doing exactly what she wanted to do, with exactly who she wanted to
do it with, when she lost her life. For her, the dream ending, was on
the back of a horse, following hounds, with her hair on fire and her
friends in hot pursuit. We should all be so lucky as she, and die living.
Die living, a life worth living.
We all know that Joey Peace was tough, some might even say that she
was John Wayne tough. I know many of her friends lovingly referred to
her as the Iron Lady, a nickname that she embodied so well, not only in
principle but also in appearance and behavior. We have all seen her
get stepped on, kicked bitten, burned, toppled and hit by all manner of
animals and objects, and I can see her today biting down on her bottom
lip, eyes welling with tears and telling herself to suck it up and rub some
dirt on it. She’ll be ok. She treated all of us, especially her sons, the
exact same way. I’m not sure if it is a rule written down somewhere, or
just a guiding principle by which she chose to live her life, but as far as
she was concerned you never went to the doctor on the same day
something happened. As a child I never got to the doctor the same day
I broke a bone, and it was almost as if she was toughening us up or
teaching us a lesson. So instead, we would complain for at least two or
three days before she would believe us. We also know she never took a
sick day, there is just too much stuff that needs to get done. I fondly
remember several months ago her thanking me for introducing her to,
of all things, Red Bull. She told me, “not only is it helpful for driving
back and forth to Aiken, but whenever I am feeling sick I just take some
medicine and drink a Red Bull in order to get things done.”
Joey, could GET THINGS DONE. You would be extremely hard pressed
to find anyone better. You need your dog buried? She’d be there in 5
minutes, shovel in hand. You need a dinner party for fifty in three
hours? No problem. She’d sort it out. When you set her on a task, it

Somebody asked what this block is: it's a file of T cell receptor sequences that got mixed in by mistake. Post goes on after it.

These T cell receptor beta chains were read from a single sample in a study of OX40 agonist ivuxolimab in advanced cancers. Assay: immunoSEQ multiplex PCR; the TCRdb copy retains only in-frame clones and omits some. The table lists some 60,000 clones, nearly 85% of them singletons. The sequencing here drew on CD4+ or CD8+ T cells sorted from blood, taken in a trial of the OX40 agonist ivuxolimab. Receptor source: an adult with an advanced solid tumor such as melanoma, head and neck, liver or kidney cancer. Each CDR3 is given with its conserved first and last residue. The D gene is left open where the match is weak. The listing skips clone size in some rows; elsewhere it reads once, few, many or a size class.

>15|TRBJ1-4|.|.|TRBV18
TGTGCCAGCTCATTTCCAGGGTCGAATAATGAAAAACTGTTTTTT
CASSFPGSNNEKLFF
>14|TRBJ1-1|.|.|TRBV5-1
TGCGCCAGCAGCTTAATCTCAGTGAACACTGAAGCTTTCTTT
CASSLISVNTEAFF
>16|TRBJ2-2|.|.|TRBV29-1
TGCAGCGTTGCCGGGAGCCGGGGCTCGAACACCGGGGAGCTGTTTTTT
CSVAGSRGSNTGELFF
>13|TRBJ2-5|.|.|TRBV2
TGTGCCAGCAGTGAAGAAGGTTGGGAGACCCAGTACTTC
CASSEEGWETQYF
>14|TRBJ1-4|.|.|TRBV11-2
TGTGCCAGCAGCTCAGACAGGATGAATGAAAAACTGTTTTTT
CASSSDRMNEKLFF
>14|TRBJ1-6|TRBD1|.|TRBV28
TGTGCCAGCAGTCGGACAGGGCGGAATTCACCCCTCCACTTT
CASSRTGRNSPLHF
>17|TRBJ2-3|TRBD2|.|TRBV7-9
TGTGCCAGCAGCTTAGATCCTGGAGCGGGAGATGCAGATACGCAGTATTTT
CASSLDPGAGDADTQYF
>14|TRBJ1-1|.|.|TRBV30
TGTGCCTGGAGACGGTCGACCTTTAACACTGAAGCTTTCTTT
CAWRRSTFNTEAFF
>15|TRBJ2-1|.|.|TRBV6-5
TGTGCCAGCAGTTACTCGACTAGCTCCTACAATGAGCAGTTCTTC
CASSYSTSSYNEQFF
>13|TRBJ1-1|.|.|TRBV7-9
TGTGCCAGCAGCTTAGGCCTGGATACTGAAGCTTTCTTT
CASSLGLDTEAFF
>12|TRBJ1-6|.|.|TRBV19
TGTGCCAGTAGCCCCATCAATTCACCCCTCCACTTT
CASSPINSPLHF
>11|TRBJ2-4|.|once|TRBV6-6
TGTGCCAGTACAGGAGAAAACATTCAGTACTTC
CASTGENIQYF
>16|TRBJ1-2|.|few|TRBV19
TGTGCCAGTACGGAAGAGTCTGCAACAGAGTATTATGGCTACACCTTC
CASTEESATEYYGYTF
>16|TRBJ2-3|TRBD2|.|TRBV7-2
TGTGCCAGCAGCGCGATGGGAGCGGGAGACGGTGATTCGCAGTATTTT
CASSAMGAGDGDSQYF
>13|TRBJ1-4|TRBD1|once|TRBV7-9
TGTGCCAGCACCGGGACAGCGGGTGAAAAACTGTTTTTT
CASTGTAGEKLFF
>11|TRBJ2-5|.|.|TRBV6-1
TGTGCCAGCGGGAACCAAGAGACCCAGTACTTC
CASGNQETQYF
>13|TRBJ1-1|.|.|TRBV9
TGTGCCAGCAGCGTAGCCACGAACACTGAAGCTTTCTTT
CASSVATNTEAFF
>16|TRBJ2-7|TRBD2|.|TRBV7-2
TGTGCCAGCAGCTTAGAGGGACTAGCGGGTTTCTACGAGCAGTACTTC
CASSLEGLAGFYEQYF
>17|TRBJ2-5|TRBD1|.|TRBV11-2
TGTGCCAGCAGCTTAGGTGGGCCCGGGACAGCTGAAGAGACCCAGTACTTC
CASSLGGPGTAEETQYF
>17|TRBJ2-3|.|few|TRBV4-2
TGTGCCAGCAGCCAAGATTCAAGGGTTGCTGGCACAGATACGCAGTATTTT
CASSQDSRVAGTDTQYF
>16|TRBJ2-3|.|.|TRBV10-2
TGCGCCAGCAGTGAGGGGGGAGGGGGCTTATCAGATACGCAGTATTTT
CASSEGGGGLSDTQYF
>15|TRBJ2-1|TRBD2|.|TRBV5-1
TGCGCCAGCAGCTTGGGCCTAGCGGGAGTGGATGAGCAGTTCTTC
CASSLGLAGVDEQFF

was truly remarkable to watch, poetry in motion, knocking things out
with the ease and grace of a debutante and the force of a tank. And
just when you thought you had seen it all, when paired with my father,
the two of them could make the impossible happen for friends and
strangers alike, as if for no other reason than it had to get done, if they
didn’t do it then who would, and they certainly didn’t want to listen to
the drama and complaining of someone else screwing it up. They
perfected this art after 40 years of marriage and successfully running a
business, taking care of friends, employees and customers alike.
If Joey Peace said she was going to do something, you could count on it.
Don’t you dare comment on the manner and fashion in which she did it,
but you could count on it being done, and done better than you could
have ever expected, and if you didn’t like that, she’d tell you “Well,
Mum-mum Joey, as she is known to Hill and Carson, was an
extraordinarily proud grandmother. She relished the opportunity to
teach them both to ride a horse, and certainly not one to forget the less
glamorous tasks of cleaning tack, feeding, and mucking stalls. Most
importantly as much if on purpose if not only by emulation, Mum-mum
Joey has taught them to be polite, independent, honest self-starters.
My only regret is that my own son, Riker, will never know his
grandmother, the institution and iconic badass that we all know as Joey
As a mother, you couldn’t ask for anything more. As long as you were
comfortable with the fact that Joey was a mother to Will and I, to our
friends, to many of her friends, and to her animals. On more than one
occasion, people close to Joey, several of whom are here with us today,
have said to me “I wish Joey Peace were my mother”. As we all know
you didn’t go to her looking for a bunch of sympathy, or what you
wanted to hear. You went to her for what you needed to hear, she was
tough love personified, and we are all better for it. Spontaneous or
planned, in both Aiken and Chestertown, there were always lots of
regulars around the dinner table; whomever needed a sounding board,
tough love, a sense of family, warmth, a stiff drink, and home cooking,
preferably meatloaf, Joey was your huckleberry. This extended family
was such a staple of who my mother was, and while she was never
philosophical about it, I believe she loved being a mother to so many,
because people needed her to be. She took on this role for her dozens
of children with a ferocity and loyalty that is unmatched by any, and no
pity or quarter for the fool who ever chose to test her. Joey’s family
was hers, and she was there to protect it.
A friend of mine sent this to me in a note on Tuesday, “Mothers are
often considered the pillar of strength and backbone of the family.
Raising us up, helping heal our wounds both physical and emotional.
Teaching us to be functioning adults in this tough world.” Joey Peace
has been all of these things to so many, but Will and I both had the
privilege to call her “Mom”.